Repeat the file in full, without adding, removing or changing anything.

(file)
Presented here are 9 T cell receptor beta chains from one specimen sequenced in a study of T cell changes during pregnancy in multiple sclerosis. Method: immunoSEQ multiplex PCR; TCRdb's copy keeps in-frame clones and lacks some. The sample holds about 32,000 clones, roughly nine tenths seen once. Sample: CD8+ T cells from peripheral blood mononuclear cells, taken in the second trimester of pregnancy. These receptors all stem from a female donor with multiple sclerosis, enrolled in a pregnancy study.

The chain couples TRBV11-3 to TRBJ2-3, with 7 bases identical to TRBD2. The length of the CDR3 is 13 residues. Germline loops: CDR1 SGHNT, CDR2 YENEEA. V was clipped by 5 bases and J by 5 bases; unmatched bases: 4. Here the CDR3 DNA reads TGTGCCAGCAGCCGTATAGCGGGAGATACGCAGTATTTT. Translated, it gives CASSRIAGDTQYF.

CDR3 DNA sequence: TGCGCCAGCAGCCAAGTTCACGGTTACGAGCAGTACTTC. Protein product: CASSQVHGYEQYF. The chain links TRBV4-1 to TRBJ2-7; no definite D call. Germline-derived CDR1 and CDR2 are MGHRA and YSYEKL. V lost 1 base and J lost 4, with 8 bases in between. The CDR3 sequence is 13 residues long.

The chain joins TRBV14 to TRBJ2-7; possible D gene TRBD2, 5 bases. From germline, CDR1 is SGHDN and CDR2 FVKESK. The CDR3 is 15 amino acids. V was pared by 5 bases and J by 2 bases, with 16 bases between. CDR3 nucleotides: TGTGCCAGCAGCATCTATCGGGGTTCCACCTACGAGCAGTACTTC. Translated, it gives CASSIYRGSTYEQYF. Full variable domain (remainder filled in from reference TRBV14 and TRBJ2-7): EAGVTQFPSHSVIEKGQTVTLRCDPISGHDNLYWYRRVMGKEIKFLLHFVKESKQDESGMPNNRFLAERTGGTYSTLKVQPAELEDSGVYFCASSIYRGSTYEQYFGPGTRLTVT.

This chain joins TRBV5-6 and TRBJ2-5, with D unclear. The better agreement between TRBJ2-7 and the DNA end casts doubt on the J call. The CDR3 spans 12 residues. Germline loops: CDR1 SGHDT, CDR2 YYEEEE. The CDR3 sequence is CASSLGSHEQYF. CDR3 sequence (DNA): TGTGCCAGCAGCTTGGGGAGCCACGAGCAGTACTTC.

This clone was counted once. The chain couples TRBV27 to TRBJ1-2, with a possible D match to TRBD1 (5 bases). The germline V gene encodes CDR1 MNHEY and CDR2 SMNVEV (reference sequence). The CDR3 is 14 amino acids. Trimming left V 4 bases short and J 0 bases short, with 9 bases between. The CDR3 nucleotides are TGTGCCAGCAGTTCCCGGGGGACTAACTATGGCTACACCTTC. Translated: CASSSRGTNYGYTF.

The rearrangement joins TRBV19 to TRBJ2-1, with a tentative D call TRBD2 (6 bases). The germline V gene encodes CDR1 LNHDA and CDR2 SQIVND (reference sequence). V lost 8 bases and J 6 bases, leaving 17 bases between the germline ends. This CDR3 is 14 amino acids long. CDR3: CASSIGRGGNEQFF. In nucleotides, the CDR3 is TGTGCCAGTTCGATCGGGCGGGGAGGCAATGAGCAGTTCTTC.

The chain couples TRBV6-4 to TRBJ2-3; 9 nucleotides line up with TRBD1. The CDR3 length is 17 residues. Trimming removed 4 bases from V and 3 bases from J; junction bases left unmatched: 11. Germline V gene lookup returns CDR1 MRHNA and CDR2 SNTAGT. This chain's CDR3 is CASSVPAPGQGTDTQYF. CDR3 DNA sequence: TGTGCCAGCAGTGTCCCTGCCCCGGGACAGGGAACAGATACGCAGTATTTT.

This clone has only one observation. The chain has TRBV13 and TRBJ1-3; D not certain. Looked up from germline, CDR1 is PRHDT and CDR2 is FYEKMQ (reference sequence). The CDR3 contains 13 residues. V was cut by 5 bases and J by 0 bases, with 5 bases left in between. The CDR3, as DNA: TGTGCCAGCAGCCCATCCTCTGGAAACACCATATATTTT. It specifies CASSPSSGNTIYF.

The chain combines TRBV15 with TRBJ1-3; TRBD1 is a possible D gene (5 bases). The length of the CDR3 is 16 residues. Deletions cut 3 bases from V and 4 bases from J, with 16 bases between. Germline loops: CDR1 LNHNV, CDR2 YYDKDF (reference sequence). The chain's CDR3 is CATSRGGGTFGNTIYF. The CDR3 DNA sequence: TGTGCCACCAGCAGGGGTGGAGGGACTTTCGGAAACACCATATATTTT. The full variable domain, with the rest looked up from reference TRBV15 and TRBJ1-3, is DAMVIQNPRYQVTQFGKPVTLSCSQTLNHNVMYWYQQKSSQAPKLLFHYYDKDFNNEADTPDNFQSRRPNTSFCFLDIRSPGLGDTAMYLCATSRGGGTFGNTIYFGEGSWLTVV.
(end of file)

Presented here are 9 T cell receptor beta chains from one specimen sequenced in a study of T cell changes during pregnancy in multiple sclerosis. Method: immunoSEQ multiplex PCR; TCRdb's copy keeps in-frame clones and lacks some. The sample holds about 32,000 clones, roughly nine tenths seen once. Sample: CD8+ T cells from peripheral blood mononuclear cells, taken in the second trimester of pregnancy. These receptors all stem from a female donor with multiple sclerosis, enrolled in a pregnancy study.

The chain couples TRBV11-3 to TRBJ2-3, with 7 bases identical to TRBD2. The length of the CDR3 is 13 residues. Germline loops: CDR1 SGHNT, CDR2 YENEEA. V was clipped by 5 bases and J by 5 bases; unmatched bases: 4. Here the CDR3 DNA reads TGTGCCAGCAGCCGTATAGCGGGAGATACGCAGTATTTT. Translated, it gives CASSRIAGDTQYF.

CDR3 DNA sequence: TGCGCCAGCAGCCAAGTTCACGGTTACGAGCAGTACTTC. Protein product: CASSQVHGYEQYF. The chain links TRBV4-1 to TRBJ2-7; no definite D call. Germline-derived CDR1 and CDR2 are MGHRA and YSYEKL. V lost 1 base and J lost 4, with 8 bases in between. The CDR3 sequence is 13 residues long.

The chain joins TRBV14 to TRBJ2-7; possible D gene TRBD2, 5 bases. From germline, CDR1 is SGHDN and CDR2 FVKESK. The CDR3 is 15 amino acids. V was pared by 5 bases and J by 2 bases, with 16 bases between. CDR3 nucleotides: TGTGCCAGCAGCATCTATCGGGGTTCCACCTACGAGCAGTACTTC. Translated, it gives CASSIYRGSTYEQYF. Full variable domain (remainder filled in from reference TRBV14 and TRBJ2-7): EAGVTQFPSHSVIEKGQTVTLRCDPISGHDNLYWYRRVMGKEIKFLLHFVKESKQDESGMPNNRFLAERTGGTYSTLKVQPAELEDSGVYFCASSIYRGSTYEQYFGPGTRLTVT.

This chain joins TRBV5-6 and TRBJ2-5, with D unclear. The better agreement between TRBJ2-7 and the DNA end casts doubt on the J call. The CDR3 spans 12 residues. Germline loops: CDR1 SGHDT, CDR2 YYEEEE. The CDR3 sequence is CASSLGSHEQYF. CDR3 sequence (DNA): TGTGCCAGCAGCTTGGGGAGCCACGAGCAGTACTTC.

This clone was counted once. The chain couples TRBV27 to TRBJ1-2, with a possible D match to TRBD1 (5 bases). The germline V gene encodes CDR1 MNHEY and CDR2 SMNVEV (reference sequence). The CDR3 is 14 amino acids. Trimming left V 4 bases short and J 0 bases short, with 9 bases between. The CDR3 nucleotides are TGTGCCAGCAGTTCCCGGGGGACTAACTATGGCTACACCTTC. Translated: CASSSRGTNYGYTF.

The rearrangement joins TRBV19 to TRBJ2-1, with a tentative D call TRBD2 (6 bases). The germline V gene encodes CDR1 LNHDA and CDR2 SQIVND (reference sequence). V lost 8 bases and J 6 bases, leaving 17 bases between the germline ends. This CDR3 is 14 amino acids long. CDR3: CASSIGRGGNEQFF. In nucleotides, the CDR3 is TGTGCCAGTTCGATCGGGCGGGGAGGCAATGAGCAGTTCTTC.

The chain couples TRBV6-4 to TRBJ2-3; 9 nucleotides line up with TRBD1. The CDR3 length is 17 residues. Trimming removed 4 bases from V and 3 bases from J; junction bases left unmatched: 11. Germline V gene lookup returns CDR1 MRHNA and CDR2 SNTAGT. This chain's CDR3 is CASSVPAPGQGTDTQYF. CDR3 DNA sequence: TGTGCCAGCAGTGTCCCTGCCCCGGGACAGGGAACAGATACGCAGTATTTT.

This clone has only one observation. The chain has TRBV13 and TRBJ1-3; D not certain. Looked up from germline, CDR1 is PRHDT and CDR2 is FYEKMQ (reference sequence). The CDR3 contains 13 residues. V was cut by 5 bases and J by 0 bases, with 5 bases left in between. The CDR3, as DNA: TGTGCCAGCAGCCCATCCTCTGGAAACACCATATATTTT. It specifies CASSPSSGNTIYF.

The chain combines TRBV15 with TRBJ1-3; TRBD1 is a possible D gene (5 bases). The length of the CDR3 is 16 residues. Deletions cut 3 bases from V and 4 bases from J, with 16 bases between. Germline loops: CDR1 LNHNV, CDR2 YYDKDF (reference sequence). The chain's CDR3 is CATSRGGGTFGNTIYF. The CDR3 DNA sequence: TGTGCCACCAGCAGGGGTGGAGGGACTTTCGGAAACACCATATATTTT. The full variable domain, with the rest looked up from reference TRBV15 and TRBJ1-3, is DAMVIQNPRYQVTQFGKPVTLSCSQTLNHNVMYWYQQKSSQAPKLLFHYYDKDFNNEADTPDNFQSRRPNTSFCFLDIRSPGLGDTAMYLCATSRGGGTFGNTIYFGEGSWLTVV.